AD damages the lateral geniculate nucleus [19] and glaucoma damages the lateral geniculate nucleus early in the respective disease processes [18]. Damage secondary to AD also occurs in the visual association cortex and other higher cortical areas, the primary visual cortex [16, 55], and visual association areas [14]. Additional studies have demonstrated deficits in the retinocalcarine pathway [5660].

Loss of retinal ganglion cells has been identified by several groups. Such losses will be better characterized by imaging with HDR-OCT. A study by Blanks and colleagues [61] studied 16 individuals with AD with an age range of 76–93. There were 19 normal individuals with an age range from 55–91. They found that within the ganglion cell layer, the cells having the largest diameter may have been preferentially affected in AD. The cells in the magnocellular layer are larger diameter cells.

Sadun and Bassi [60] analyzed 3 eyes from AD individuals ranging in age from 76–89 years. There was degeneration of the retinal ganglion cells. They found axonal degeneration upon examining the retrobulbar optic nerves. The degeneration was reported to be more pronounced the more posterior the nerve. This indicated the retinal ganglion cell loss may be secondary to retrograde axonal degeneration. Hinton and colleagues [57] analyzed the optic nerves of 10 individuals with AD and 10 age-matched normal individuals ages 76–89 years. This study found eight of the ten nerves obtained from participants with AD compared to the controls were significantly different in fiber count compared to the normal individuals. The level of AD severity or duration of illness was not documented. The described findings are in contrast to the findings of Curcio and colleagues [56] who examined four AD eyes with an age range of 67–86 years as well as the eyes from four age-matched normal individuals. The individuals with AD had the disease for at least four years and had severe dementia. Curcio and colleagues did not find difference between the eyes from participants with AD compared to the age-matched control eyes. Davies and colleagues [62] studied 9 AD and 7 normal eyes and found no histopathologic evidence of differences in the retinal ganglion cells between individuals with AD and age-matched normal individuals. With imaging using UHR-OCT, we can now measure in vivo, without discomfort, but still obtain detailed imaging of structures that parallel common histologic methods, but eliminates artifacts related to tissue movement, cell displacement, cell shrinkage or nerve fiber dissipation. The UHR-OCT allows for repeat measurements of the same participant over time with image reregistration. The older OCT technology had limits in reregistering location.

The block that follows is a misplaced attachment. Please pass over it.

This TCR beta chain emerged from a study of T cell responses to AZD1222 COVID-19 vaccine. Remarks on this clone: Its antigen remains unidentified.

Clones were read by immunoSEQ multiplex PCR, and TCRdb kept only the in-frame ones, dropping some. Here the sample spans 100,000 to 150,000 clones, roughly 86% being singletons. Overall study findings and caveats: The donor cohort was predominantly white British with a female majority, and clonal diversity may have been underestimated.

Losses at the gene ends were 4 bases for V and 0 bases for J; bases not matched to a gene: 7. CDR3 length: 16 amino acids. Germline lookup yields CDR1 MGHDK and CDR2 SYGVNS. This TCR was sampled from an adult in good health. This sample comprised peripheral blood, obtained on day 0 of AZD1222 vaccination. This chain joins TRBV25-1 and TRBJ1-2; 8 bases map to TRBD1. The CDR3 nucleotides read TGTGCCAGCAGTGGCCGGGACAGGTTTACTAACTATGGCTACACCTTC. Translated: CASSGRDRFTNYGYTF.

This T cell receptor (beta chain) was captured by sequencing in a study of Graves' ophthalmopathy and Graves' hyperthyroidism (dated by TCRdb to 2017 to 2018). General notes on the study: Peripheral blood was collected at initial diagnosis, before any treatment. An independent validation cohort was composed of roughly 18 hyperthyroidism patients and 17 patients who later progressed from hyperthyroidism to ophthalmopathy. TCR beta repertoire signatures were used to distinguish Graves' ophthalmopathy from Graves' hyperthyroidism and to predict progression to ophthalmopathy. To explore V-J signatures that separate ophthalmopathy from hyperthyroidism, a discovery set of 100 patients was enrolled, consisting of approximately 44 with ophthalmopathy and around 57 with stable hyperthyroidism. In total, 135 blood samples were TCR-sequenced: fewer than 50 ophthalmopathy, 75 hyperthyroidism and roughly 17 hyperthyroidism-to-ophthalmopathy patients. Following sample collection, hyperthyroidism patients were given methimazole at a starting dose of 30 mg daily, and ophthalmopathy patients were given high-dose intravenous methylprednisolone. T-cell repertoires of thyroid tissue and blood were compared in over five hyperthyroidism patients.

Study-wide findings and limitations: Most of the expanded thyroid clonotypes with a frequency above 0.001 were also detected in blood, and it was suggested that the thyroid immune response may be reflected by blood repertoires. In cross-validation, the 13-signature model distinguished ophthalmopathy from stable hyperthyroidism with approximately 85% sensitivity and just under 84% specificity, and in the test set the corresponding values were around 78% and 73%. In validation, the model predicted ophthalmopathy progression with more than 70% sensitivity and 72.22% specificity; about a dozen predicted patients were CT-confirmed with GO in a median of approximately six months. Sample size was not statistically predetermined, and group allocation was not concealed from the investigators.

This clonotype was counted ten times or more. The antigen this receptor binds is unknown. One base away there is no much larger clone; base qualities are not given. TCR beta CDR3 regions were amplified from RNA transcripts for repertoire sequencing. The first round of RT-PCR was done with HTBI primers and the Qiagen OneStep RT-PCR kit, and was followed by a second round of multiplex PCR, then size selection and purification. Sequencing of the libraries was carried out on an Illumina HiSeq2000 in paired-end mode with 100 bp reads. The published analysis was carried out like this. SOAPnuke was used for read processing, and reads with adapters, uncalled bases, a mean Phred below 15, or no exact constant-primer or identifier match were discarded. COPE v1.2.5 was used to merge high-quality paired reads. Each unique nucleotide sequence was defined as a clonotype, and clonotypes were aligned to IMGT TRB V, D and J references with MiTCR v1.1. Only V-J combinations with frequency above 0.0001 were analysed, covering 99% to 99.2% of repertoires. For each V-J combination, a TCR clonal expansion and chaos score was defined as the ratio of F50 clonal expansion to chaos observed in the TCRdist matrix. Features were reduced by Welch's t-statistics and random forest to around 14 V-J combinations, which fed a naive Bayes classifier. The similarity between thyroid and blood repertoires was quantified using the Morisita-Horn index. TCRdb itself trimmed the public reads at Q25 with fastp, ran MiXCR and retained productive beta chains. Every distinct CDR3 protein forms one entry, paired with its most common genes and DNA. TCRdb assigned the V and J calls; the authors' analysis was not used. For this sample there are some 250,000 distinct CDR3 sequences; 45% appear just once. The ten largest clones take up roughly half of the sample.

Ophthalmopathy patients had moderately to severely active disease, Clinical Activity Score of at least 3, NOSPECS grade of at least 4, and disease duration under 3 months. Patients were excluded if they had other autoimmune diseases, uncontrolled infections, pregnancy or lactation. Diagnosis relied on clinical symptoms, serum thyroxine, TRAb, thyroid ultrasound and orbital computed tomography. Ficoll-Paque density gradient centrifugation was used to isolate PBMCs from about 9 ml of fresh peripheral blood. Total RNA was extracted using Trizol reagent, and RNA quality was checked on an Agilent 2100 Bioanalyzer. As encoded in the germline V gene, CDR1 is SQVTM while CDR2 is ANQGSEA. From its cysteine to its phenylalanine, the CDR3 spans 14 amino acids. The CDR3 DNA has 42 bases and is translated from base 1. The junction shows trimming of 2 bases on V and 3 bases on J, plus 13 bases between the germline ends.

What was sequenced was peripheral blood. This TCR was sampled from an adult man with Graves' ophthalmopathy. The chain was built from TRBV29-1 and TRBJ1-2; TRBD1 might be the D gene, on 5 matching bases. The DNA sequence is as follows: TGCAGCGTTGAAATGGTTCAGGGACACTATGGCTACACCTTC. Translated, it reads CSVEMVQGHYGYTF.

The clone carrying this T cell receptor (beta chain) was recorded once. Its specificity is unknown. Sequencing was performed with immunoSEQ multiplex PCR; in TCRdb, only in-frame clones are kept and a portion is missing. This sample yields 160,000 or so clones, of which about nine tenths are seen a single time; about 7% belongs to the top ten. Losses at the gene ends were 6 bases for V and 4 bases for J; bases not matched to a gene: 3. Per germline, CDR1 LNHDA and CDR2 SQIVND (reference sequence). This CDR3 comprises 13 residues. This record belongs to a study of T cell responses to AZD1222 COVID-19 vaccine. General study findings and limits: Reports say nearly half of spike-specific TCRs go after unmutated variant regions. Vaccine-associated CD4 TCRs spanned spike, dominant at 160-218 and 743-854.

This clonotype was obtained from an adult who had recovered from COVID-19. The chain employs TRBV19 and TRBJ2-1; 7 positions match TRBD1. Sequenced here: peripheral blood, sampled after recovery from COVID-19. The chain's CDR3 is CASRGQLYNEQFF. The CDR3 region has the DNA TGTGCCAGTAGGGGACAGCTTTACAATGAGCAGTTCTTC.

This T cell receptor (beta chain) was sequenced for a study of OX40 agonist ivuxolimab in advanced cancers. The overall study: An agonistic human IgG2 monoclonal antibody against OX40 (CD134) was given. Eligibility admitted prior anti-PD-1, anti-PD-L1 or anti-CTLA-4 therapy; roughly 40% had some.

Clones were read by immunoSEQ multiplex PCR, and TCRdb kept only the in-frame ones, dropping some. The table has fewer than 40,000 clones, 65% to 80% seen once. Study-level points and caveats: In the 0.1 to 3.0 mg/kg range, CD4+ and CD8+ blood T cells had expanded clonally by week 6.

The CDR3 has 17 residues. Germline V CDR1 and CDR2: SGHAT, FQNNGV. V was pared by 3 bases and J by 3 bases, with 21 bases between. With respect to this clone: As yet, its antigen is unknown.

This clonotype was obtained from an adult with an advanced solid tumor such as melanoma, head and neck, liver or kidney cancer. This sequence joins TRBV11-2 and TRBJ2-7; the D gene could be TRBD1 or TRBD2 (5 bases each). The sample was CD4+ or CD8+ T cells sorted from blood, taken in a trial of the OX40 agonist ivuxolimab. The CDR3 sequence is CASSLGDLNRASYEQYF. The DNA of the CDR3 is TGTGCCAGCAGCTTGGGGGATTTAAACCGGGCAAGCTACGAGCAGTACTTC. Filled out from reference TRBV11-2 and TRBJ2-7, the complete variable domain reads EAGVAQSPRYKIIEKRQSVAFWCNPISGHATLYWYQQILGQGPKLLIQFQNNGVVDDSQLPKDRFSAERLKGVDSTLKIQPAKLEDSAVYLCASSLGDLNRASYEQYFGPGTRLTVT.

5. Retinal Photographs and AD [26, 30]

Using photographs, Hedges and colleagues [59] studied the retinal nerve layer of 26 participants in various stages of AD and 23 age-matched controls with ages of both groups ranging from 52 to 93. They found a greater amount of nerve fiber loss in the individuals with AD compared to age-matched normal individuals. There was a trend towards increasing nerve fiber layer abnormalities with progression and duration of the disease. However, it was not statistically significant.